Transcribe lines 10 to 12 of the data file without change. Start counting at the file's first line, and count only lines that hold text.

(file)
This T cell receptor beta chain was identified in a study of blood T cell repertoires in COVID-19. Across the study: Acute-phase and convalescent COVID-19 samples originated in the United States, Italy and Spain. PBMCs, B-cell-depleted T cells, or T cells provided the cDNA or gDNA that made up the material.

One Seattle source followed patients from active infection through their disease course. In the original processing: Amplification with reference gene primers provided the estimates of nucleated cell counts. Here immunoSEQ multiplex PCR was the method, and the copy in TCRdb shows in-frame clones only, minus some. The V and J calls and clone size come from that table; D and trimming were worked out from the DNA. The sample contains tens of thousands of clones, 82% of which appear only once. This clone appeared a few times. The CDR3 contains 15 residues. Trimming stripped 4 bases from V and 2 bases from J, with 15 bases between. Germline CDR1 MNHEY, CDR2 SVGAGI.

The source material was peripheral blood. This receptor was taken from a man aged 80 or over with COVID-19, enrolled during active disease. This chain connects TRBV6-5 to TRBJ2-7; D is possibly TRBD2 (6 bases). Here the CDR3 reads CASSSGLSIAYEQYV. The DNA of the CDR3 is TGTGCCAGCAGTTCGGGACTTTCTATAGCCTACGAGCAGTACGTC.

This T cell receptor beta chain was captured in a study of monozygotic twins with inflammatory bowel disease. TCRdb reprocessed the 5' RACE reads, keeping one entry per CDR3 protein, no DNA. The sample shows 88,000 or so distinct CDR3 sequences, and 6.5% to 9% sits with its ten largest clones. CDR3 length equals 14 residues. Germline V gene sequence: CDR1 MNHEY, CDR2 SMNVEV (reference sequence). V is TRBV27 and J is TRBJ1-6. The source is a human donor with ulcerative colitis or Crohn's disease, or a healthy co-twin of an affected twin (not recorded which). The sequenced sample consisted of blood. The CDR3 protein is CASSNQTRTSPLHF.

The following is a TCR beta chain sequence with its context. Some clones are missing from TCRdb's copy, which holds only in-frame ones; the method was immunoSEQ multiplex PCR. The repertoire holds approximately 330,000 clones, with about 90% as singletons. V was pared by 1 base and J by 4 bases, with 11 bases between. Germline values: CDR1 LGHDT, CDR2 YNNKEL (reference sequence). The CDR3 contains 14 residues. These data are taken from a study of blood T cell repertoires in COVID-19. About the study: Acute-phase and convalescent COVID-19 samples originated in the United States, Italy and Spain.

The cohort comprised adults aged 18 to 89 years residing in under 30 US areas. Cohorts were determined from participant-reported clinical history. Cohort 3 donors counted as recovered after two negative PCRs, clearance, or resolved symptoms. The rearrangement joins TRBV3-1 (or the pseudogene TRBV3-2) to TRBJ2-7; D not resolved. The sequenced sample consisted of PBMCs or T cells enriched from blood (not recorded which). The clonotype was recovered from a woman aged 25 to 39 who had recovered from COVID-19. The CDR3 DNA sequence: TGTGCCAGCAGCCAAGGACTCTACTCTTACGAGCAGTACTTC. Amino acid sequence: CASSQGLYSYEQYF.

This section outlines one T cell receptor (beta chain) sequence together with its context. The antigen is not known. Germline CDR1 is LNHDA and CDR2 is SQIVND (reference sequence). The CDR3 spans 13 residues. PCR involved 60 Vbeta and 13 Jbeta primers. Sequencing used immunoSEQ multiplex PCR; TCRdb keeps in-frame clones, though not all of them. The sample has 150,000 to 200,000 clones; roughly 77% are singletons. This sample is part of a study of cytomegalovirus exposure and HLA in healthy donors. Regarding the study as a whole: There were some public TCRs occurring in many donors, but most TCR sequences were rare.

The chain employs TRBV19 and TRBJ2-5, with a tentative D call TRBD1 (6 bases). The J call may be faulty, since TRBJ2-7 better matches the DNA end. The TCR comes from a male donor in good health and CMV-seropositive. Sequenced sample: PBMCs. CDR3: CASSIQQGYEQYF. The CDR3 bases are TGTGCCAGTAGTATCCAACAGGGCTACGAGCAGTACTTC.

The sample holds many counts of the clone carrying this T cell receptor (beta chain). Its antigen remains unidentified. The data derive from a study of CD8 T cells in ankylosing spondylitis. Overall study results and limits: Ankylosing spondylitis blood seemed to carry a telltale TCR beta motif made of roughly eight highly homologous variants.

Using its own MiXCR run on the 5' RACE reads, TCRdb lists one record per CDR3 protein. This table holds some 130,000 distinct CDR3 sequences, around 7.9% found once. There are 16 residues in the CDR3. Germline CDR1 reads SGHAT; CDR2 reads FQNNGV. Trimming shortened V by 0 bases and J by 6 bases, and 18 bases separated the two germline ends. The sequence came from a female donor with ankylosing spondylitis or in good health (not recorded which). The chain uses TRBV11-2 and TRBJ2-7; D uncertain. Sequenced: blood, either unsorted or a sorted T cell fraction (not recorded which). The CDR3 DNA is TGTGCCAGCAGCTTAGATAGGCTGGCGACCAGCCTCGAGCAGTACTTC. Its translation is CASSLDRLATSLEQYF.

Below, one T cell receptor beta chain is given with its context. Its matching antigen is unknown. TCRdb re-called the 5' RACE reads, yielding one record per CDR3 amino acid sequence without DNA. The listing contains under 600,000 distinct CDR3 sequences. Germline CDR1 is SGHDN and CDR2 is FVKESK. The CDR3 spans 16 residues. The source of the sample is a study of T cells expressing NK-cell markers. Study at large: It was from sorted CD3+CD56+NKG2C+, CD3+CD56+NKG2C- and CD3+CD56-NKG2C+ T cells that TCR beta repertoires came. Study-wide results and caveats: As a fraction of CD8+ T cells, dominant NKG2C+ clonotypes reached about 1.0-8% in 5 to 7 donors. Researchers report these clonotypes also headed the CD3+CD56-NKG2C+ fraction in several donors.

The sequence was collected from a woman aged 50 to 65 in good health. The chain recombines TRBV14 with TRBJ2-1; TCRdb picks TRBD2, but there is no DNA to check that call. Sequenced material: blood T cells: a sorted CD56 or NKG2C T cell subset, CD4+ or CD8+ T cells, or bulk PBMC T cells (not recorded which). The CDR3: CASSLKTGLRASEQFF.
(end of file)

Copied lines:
Using its own MiXCR run on the 5' RACE reads, TCRdb lists one record per CDR3 protein. This table holds some 130,000 distinct CDR3 sequences, around 7.9% found once. There are 16 residues in the CDR3. Germline CDR1 reads SGHAT; CDR2 reads FQNNGV. Trimming shortened V by 0 bases and J by 6 bases, and 18 bases separated the two germline ends. The sequence came from a female donor with ankylosing spondylitis or in good health (not recorded which). The chain uses TRBV11-2 and TRBJ2-7; D uncertain. Sequenced: blood, either unsorted or a sorted T cell fraction (not recorded which). The CDR3 DNA is TGTGCCAGCAGCTTAGATAGGCTGGCGACCAGCCTCGAGCAGTACTTC. Its translation is CASSLDRLATSLEQYF.

Below, one T cell receptor beta chain is given with its context. Its matching antigen is unknown. TCRdb re-called the 5' RACE reads, yielding one record per CDR3 amino acid sequence without DNA. The listing contains under 600,000 distinct CDR3 sequences. Germline CDR1 is SGHDN and CDR2 is FVKESK. The CDR3 spans 16 residues. The source of the sample is a study of T cells expressing NK-cell markers. Study at large: It was from sorted CD3+CD56+NKG2C+, CD3+CD56+NKG2C- and CD3+CD56-NKG2C+ T cells that TCR beta repertoires came. Study-wide results and caveats: As a fraction of CD8+ T cells, dominant NKG2C+ clonotypes reached about 1.0-8% in 5 to 7 donors. Researchers report these clonotypes also headed the CD3+CD56-NKG2C+ fraction in several donors.

The sequence was collected from a woman aged 50 to 65 in good health. The chain recombines TRBV14 with TRBJ2-1; TCRdb picks TRBD2, but there is no DNA to check that call. Sequenced material: blood T cells: a sorted CD56 or NKG2C T cell subset, CD4+ or CD8+ T cells, or bulk PBMC T cells (not recorded which). The CDR3: CASSLKTGLRASEQFF.